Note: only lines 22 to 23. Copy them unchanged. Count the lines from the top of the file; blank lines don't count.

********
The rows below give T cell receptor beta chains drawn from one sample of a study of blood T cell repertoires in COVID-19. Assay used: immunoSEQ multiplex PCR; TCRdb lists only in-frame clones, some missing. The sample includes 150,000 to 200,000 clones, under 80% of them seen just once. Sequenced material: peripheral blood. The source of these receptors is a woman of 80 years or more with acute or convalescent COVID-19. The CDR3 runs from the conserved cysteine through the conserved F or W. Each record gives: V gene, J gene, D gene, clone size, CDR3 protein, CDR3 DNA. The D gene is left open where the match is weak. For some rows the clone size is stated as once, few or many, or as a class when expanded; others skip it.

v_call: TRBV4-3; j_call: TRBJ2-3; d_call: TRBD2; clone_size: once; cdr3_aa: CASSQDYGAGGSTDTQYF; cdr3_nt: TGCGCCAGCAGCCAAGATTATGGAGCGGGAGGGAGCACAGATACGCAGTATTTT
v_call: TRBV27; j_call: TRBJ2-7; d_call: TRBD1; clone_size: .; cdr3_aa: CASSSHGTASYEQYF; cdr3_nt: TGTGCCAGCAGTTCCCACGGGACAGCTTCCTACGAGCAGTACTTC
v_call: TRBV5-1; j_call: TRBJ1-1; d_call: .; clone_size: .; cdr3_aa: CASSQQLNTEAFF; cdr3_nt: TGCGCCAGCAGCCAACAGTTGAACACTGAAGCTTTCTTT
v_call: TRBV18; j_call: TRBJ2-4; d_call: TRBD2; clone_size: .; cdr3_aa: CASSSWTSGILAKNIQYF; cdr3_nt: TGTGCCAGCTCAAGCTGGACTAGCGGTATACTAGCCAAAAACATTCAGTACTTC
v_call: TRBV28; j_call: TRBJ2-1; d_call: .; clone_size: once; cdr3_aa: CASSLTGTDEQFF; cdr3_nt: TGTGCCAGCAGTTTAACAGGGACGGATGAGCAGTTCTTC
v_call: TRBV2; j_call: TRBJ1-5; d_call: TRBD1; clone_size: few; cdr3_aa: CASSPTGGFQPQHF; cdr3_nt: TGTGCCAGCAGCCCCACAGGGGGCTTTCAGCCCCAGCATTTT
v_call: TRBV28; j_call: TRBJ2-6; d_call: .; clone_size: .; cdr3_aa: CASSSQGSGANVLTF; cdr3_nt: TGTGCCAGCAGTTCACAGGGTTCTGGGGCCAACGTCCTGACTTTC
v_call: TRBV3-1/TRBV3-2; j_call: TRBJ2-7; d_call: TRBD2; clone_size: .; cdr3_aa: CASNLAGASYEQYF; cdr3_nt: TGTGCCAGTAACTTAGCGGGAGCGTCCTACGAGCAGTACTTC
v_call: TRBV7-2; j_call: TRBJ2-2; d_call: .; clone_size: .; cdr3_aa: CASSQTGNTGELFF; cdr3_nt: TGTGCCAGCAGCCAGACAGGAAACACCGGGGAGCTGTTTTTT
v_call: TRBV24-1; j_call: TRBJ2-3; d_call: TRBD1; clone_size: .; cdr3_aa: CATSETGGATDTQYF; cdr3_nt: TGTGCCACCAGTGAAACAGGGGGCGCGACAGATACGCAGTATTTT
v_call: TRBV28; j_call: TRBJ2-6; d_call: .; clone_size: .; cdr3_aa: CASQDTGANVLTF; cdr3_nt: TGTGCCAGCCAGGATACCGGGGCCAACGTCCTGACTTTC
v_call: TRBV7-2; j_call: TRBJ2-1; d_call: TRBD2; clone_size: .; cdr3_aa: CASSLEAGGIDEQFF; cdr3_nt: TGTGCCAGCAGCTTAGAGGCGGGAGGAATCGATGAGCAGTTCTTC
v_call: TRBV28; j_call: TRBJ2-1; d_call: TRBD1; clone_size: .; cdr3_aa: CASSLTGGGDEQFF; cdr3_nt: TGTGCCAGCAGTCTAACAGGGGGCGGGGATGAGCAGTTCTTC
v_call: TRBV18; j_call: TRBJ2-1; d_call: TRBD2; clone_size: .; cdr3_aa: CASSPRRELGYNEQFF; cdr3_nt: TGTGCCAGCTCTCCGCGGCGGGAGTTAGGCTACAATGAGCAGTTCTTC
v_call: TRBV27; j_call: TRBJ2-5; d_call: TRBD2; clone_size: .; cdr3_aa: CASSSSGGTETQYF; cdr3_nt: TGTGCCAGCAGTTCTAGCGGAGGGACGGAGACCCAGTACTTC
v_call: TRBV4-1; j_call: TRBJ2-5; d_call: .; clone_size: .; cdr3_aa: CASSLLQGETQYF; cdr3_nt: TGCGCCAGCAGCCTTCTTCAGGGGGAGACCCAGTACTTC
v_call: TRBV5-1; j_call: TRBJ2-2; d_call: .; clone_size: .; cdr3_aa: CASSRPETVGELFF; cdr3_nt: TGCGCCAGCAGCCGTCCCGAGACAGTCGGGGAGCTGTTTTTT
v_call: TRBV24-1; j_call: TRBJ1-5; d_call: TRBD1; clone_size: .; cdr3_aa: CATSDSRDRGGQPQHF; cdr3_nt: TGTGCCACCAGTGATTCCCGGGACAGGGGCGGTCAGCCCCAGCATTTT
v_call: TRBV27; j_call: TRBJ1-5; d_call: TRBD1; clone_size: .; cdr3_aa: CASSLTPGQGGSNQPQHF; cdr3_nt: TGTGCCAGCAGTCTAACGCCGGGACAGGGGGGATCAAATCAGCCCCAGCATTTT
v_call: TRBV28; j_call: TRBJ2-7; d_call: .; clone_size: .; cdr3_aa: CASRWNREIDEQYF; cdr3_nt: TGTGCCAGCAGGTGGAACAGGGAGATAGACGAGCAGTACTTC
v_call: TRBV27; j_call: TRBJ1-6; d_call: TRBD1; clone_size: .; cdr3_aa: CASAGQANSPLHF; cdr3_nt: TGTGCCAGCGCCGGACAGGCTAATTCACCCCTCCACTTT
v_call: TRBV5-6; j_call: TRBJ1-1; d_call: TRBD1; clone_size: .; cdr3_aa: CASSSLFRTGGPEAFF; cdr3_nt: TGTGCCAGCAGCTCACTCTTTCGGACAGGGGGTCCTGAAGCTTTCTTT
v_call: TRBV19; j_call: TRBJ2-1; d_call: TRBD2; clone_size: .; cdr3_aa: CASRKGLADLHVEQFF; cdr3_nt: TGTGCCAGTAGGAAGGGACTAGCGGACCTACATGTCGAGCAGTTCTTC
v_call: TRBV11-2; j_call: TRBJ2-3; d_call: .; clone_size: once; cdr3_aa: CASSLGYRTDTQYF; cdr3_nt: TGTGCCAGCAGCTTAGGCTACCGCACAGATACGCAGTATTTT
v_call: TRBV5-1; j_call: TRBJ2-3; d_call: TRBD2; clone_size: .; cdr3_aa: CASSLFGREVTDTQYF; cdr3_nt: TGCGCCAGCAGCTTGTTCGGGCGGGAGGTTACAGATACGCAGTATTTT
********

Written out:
v_call: TRBV27; j_call: TRBJ1-6; d_call: TRBD1; clone_size: .; cdr3_aa: CASAGQANSPLHF; cdr3_nt: TGTGCCAGCGCCGGACAGGCTAATTCACCCCTCCACTTT
v_call: TRBV5-6; j_call: TRBJ1-1; d_call: TRBD1; clone_size: .; cdr3_aa: CASSSLFRTGGPEAFF; cdr3_nt: TGTGCCAGCAGCTCACTCTTTCGGACAGGGGGTCCTGAAGCTTTCTTT